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The Legend of Safed

Life and Fantasy in the City of Kabbalah

Eli Yassif
Translated by Haim Watzman

Jewish Studies, Folklore, Anthropology

Raphael Patai Series in Jewish Folklore and Anthropology

Printed Paper Cased
Published: May 2019
ISBN: 9780814341100
Pages: 302 Size: 6x9
Illustrations: 10 color images
Paperback
Published: May 2019
ISBN: 9780814346846
Pages: 302 Size: 6x9
Illustrations: 10 color images
eBOOK
Published: May 2019
ISBN: 9780814341117

In 1908, Solomon Schechter—discoverer of the Cairo Geniza and one of the founders of the Jewish Theological Seminary of America—published his groundbreaking essay on the city of Safed (Tzfat) during the sixteenth century. In the essay, Schechter pointed out the exceptional cultural achievements (religious law, moral teaching, hermeneutics, poetry, geography) of this small city in the upper Galilee but did not yet see the importance of including the foundation on which all of these fields began—the legends that were developed, told, and spread in Safed during this period. In The Legend of Safed: Life and Fantasy in the City of Kabbalah, author Eli Yassif utilizes "new historicism" methodology in order to use the non-canonical materials—legends and myths, visions, dreams, rumors, everyday dialogues—to present these legends in their historical and cultural context and use them to better understand the culture of Safed. This approach considers the literary text not as a reflection of reality, but a part of reality itself—taking sides in the debates and decisions of humans and serving as a major tool for understanding society and human mentality.

Divided into seven chapters, The Legend of Safed begins with an explanation of how the myth of Safed was founded on the general belief that during this "golden age" (1570–1620), Safed was an idyllic location in which complete peace and understanding existed between the diverse groups of people who migrated to the city. Yassif goes on to analyze thematic characteristics of the legends, including spatial elements, the function of dreams, mysticism, sexual sins, and omniscience. The book concludes with a discussion of the tension between fantasy (Safed is a sacred city built on morality, religious thought, and well-being for all) and reality (every person is full of weaknesses and flaws) and how that is the basis for understanding the vitality of Safed myth and its immense impact on the future of Jewish life and culture.

The Legend of Safed is intended for students, scholars, and general readers of medieval and early modern Jewish studies, Hebrew literature, and folklore.

Eli Yassif is professor emeritus of Hebrew literature and Jewish folklore at Tel-Aviv University. He is the author of many books and scholarly articles in the field of the Hebrew story in the Middle Ages and the history of Jewish folklore. His book The Hebrew Folktale: History, Genre, Meaning won the National Jewish Book Award in 2000 and became the standard textbook for the study of Jewish folk-narratives.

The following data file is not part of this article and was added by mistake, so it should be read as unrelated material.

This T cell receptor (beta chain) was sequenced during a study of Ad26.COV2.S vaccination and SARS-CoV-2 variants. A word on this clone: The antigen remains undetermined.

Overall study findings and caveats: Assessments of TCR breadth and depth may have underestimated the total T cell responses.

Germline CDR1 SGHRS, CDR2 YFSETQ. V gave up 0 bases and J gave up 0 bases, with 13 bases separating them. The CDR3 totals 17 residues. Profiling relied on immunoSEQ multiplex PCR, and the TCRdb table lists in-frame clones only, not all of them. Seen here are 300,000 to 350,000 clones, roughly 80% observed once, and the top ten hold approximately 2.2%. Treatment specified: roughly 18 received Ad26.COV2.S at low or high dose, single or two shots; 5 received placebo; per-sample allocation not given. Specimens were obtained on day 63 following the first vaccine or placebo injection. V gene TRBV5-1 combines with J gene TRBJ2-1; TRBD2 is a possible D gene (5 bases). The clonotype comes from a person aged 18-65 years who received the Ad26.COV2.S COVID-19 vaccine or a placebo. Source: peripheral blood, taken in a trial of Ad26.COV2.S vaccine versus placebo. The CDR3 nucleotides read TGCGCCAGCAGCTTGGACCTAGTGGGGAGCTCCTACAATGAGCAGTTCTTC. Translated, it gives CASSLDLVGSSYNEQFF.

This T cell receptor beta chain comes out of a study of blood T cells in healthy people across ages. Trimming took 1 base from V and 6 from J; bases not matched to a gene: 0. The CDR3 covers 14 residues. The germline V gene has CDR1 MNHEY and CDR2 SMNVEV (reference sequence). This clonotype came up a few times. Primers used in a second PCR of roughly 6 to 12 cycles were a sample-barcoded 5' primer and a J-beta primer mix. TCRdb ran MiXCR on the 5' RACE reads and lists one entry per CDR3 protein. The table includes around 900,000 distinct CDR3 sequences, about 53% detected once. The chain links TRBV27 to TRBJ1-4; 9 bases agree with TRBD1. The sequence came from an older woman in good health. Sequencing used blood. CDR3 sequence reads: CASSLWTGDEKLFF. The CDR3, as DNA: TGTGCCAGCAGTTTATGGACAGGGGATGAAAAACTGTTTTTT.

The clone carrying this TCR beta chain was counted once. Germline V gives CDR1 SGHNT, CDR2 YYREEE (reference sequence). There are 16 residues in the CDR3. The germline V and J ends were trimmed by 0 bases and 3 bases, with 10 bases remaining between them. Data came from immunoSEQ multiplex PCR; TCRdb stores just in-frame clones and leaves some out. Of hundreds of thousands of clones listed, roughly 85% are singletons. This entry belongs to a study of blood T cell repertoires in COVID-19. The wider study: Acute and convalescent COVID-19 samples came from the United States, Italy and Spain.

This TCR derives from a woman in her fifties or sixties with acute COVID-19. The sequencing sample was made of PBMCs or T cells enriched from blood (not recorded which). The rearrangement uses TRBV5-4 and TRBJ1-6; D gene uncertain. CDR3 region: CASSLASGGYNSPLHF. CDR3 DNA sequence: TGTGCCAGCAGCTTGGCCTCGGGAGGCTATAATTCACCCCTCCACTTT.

In this important book, Eli Yassif, one of Israel’s leading folklorists, demonstrates how the myth of Safed as the center of sixteenth-century Jewish mysticism was shaped by folktales written in the seventeenth century. These tales reveal a tension between everyday reality in Safed and mystical-messianic ideals. Yassif’s book overturns many conventional understandings about Safed and will be of great interest to historians, literary critics, and folklorists.

– David Biale, Emanuel Ringelblum Distinguished Professor, UC Davis

In this fascinating book Yassif paints a broad canvas of the inner lives of the heroes of Safed in its glorious days. Dreams of grandeur and tears of despair, spiritual visions and corporal ailments, messianic ambitions and mundane defeats are entwined in The Legend of Safed as they were in the souls and lives of its protagonists.

– Yuval Harari, Ben Gurion University of the Negev

Eli Yassif’s Legends of Safed is a bold and successful attempt to read into the legends that formed the myth of Safed in the late sixteenth and early seventeenth centuries. The psychosocial backdrop of Lurianic Kabbala and mysticism are carefully revealed as Yassif masterfully uncovers the multilayered legend texts and brings forth new dimensions of this time and place as it witnessed an astonishing religious awakening.

– Ephraim Shoham-Shafer, author of On the Margins of a Minority: Leprosy, Madness, and Disability among the Jews of Medieval Europe (Wayne State University Press, 2014)

Safed is known to be an intriguing town—heightened spirituality mingled with hectic economic activity. But in his meticulous research, Yassif leads us to see another angle of the town’s history—one where worries, envy, despair, and other negative feelings live alongside hope for a utopia—all of which are cloaked in literature and transformed into vivid legends.

– Ronit Meroz, Tel-Aviv University